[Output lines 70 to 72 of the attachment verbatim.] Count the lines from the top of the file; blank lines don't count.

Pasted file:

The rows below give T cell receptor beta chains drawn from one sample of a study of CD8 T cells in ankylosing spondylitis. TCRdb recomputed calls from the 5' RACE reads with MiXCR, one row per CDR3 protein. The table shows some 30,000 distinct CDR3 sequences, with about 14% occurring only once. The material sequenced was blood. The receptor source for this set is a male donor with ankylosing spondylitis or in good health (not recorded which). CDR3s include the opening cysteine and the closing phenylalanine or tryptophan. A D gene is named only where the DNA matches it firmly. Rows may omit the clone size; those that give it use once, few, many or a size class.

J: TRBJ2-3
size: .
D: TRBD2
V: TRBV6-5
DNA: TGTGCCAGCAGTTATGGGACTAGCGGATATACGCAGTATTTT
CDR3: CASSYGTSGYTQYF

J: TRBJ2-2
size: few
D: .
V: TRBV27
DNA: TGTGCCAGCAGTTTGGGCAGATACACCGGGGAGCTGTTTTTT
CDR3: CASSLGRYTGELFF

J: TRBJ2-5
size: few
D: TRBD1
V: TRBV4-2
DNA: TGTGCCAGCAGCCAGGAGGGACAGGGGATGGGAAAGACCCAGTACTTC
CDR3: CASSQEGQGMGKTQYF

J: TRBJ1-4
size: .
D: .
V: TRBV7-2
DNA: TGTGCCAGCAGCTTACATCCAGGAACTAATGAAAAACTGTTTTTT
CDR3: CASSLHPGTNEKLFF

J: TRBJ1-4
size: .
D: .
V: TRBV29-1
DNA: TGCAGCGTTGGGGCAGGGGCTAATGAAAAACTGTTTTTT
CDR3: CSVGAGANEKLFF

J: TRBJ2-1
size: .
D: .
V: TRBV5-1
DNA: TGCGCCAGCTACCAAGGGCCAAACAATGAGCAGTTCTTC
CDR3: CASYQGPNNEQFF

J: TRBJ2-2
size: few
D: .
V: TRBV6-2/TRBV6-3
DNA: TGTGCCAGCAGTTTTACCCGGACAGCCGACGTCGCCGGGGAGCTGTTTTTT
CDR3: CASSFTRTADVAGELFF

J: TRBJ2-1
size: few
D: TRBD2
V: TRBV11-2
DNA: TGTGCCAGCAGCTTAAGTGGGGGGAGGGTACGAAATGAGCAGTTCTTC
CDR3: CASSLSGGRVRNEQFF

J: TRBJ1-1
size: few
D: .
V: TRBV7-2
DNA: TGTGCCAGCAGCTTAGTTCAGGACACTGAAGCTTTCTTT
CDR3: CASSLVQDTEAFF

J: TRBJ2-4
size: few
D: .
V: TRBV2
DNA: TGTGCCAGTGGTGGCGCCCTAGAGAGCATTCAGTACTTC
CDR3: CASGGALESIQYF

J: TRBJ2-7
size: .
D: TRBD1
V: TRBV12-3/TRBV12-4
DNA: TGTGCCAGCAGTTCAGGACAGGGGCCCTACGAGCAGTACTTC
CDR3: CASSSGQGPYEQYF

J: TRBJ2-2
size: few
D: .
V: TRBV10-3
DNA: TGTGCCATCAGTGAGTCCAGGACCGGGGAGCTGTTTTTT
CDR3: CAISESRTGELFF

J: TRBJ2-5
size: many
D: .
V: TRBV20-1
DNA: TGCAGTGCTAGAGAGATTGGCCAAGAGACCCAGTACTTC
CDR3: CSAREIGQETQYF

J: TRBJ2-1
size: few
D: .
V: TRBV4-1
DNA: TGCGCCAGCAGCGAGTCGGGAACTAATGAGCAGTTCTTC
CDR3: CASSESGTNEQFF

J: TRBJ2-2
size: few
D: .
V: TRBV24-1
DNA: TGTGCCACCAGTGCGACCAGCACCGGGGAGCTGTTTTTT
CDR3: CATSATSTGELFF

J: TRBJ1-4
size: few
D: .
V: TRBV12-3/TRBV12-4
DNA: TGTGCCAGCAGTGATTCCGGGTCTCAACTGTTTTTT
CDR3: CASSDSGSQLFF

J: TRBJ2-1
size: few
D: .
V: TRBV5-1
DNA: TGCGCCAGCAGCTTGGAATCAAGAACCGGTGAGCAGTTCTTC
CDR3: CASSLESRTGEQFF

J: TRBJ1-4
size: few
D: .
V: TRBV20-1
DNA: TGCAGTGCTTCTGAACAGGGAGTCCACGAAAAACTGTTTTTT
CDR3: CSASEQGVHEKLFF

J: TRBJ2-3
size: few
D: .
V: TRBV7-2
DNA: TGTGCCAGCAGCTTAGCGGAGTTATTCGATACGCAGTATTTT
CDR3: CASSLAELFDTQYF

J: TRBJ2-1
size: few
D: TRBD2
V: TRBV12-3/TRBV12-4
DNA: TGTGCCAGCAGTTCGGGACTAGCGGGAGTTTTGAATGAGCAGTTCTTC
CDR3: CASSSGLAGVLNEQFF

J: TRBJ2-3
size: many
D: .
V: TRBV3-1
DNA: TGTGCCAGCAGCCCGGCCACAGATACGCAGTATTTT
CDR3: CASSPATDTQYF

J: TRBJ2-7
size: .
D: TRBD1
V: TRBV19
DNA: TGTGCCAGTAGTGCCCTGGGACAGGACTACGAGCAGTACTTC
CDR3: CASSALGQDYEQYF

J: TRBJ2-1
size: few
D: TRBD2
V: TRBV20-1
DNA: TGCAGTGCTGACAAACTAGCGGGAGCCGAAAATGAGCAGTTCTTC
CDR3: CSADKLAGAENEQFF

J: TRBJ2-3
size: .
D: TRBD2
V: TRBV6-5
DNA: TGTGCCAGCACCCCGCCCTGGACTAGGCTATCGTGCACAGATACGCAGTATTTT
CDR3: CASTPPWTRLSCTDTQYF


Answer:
D: .
V: TRBV10-3
DNA: TGTGCCATCAGTGAGTCCAGGACCGGGGAGCTGTTTTTT